The top health official in Great Britain has called for alcohol price controls to combat the nation’s binge-drinking epidemic, but Prime Minister Gordon Brown quickly quashed the idea, the Associated Press reported March 17.
“Cheap alcohol is killing us as never before,” said Chief Medical Officer Liam Donaldson, who called for raising taxes by 70 cents per unit of alcohol, with minimum prices of $6.30 for a bottle of wine, $19.70 for a bottle of whiskey, and $8.50 for a six-pack of beer. “The quality of life of families and in cities and towns up and down the country is being eroded by the effects of excessive drinking.”
Donaldson’s annual Public Health report concluded that cheap alcohol, drink specials and underage drinking are contributing to skyrocketing public-health costs. Per-capita alcohol consumption has risen 40 percent in Great Britain since 1970 even as it has declined in other European nations.
“Let’s try and imagine a country where nobody is physically or sexually assaulted because of alcohol,” he said. “Let’s try and imagine a country where nobody dies in an accident caused by alcohol, where no child has to cower in the corner while its mother is beaten by a drunken partner, where the streets are welcoming for all on a Saturday night and where the streets are free of urine and vomit on a Sunday morning.”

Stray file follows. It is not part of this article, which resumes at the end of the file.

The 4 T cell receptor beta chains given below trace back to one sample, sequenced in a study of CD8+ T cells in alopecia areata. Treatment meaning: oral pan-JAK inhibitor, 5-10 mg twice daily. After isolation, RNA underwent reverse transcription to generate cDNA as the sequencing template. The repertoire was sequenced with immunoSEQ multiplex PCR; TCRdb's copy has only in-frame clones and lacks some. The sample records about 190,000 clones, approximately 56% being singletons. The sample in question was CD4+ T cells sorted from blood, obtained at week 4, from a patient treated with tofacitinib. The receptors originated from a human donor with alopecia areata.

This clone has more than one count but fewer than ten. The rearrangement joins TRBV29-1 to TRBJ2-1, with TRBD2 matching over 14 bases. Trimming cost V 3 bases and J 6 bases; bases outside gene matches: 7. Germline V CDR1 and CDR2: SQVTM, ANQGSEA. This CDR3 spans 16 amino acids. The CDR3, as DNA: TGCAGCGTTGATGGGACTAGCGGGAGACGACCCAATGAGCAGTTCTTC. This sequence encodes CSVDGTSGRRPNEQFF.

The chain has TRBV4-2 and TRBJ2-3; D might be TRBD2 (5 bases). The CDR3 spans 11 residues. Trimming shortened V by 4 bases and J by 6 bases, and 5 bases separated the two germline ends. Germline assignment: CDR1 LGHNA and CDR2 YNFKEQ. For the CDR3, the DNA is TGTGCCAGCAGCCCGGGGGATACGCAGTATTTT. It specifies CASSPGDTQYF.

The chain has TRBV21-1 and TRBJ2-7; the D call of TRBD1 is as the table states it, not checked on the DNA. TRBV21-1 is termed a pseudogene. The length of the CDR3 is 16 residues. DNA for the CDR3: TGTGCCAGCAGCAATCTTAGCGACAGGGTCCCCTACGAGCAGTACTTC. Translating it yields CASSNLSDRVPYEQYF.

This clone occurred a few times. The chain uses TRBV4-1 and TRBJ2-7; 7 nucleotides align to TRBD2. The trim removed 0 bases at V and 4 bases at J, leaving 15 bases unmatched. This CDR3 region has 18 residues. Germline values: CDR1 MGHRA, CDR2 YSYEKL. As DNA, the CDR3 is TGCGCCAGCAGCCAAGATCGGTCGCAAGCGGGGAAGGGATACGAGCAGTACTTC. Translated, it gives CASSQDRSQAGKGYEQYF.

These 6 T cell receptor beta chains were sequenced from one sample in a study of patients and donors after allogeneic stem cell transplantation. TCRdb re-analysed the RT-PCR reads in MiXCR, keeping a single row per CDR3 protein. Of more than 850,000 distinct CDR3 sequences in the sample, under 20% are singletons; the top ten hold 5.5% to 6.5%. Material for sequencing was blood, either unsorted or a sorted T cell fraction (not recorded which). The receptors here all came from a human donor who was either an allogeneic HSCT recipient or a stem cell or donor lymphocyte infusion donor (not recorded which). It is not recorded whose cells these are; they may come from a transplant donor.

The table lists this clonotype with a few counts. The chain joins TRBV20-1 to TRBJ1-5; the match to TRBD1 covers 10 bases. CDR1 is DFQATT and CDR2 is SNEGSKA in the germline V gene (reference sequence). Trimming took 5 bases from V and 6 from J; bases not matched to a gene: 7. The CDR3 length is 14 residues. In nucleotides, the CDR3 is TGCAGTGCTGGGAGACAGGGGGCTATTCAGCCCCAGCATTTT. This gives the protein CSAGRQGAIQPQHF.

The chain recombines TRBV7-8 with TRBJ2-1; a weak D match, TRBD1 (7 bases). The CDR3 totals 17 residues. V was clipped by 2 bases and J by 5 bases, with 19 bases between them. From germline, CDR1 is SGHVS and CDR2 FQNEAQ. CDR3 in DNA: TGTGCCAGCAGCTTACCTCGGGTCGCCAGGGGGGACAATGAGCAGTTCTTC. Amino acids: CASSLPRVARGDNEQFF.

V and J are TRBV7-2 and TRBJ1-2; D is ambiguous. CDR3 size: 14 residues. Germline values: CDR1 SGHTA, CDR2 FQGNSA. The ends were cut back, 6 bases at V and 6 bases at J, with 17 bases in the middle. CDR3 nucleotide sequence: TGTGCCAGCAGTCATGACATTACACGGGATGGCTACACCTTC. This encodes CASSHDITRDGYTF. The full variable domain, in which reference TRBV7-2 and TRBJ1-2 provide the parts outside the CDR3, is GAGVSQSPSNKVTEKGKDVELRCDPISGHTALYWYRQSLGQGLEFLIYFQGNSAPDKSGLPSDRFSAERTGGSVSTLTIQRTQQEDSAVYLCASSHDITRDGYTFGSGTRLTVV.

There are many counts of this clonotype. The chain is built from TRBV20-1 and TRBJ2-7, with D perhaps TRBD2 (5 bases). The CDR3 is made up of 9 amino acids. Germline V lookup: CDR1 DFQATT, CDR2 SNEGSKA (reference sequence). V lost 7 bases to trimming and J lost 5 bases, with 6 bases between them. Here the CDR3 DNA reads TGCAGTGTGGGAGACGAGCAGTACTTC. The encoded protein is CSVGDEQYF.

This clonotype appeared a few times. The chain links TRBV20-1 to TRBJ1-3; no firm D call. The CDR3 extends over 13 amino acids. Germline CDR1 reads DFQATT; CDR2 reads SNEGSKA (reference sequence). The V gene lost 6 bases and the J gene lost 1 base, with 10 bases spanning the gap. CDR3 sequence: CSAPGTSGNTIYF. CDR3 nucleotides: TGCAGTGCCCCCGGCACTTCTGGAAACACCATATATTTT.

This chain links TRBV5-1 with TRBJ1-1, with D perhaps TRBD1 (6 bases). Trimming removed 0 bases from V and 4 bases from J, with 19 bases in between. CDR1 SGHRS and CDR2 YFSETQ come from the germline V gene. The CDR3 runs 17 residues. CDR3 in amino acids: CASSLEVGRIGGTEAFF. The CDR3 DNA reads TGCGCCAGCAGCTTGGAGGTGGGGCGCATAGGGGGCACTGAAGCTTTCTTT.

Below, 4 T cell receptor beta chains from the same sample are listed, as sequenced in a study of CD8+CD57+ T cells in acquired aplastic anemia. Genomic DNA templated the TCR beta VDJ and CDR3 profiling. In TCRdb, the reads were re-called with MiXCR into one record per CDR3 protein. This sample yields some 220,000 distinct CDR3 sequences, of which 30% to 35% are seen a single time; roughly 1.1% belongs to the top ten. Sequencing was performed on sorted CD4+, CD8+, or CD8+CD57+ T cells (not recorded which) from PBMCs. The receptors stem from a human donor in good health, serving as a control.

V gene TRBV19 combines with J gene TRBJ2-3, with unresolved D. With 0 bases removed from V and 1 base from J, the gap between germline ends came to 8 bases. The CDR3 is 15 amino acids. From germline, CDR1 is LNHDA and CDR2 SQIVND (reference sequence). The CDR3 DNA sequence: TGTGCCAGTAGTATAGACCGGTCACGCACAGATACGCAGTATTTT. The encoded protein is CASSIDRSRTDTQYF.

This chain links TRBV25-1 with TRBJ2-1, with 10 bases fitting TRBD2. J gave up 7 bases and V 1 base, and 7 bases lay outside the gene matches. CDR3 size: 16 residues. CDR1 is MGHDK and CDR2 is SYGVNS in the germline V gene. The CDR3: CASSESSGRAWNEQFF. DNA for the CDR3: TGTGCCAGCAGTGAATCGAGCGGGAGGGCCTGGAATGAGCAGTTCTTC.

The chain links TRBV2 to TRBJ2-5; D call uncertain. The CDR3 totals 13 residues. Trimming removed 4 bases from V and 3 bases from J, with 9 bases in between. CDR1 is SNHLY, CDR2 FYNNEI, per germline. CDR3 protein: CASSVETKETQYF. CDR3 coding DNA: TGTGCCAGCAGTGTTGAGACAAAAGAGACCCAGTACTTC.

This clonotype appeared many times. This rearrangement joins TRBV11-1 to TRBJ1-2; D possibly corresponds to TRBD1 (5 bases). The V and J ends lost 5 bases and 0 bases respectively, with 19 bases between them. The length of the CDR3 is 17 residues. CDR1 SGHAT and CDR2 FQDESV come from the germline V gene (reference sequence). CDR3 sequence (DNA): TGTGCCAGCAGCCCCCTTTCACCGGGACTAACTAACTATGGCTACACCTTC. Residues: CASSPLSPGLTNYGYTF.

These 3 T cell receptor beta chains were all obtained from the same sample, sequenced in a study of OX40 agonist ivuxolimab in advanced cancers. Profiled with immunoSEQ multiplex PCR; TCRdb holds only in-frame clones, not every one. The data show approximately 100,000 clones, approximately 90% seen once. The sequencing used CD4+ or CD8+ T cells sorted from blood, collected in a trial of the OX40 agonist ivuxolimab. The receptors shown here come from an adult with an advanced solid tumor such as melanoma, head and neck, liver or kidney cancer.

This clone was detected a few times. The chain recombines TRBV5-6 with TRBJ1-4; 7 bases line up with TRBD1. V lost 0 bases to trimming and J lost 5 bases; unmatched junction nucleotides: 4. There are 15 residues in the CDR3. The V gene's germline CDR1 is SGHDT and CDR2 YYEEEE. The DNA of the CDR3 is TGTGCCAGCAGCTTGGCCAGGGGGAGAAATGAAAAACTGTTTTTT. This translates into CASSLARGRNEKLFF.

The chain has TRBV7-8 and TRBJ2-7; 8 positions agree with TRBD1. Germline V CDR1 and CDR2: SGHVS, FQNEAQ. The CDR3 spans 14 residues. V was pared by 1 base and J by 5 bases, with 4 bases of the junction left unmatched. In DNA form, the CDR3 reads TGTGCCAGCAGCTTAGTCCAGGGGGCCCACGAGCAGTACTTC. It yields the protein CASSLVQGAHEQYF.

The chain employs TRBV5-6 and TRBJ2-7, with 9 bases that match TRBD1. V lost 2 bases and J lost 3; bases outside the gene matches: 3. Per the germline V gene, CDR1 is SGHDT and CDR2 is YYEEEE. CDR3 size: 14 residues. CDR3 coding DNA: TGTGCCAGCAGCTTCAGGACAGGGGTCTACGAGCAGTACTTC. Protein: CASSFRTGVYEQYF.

Brown, however, said that the British government doesn’t want “the responsible, sensible majority of moderate drinkers to have to pay more, or suffer, as a result of the excesses of a small minority.” Conservative Party leader David Cameron, Brown’s political rival, also said that Donaldson’s plan would penalize responsible drinkers.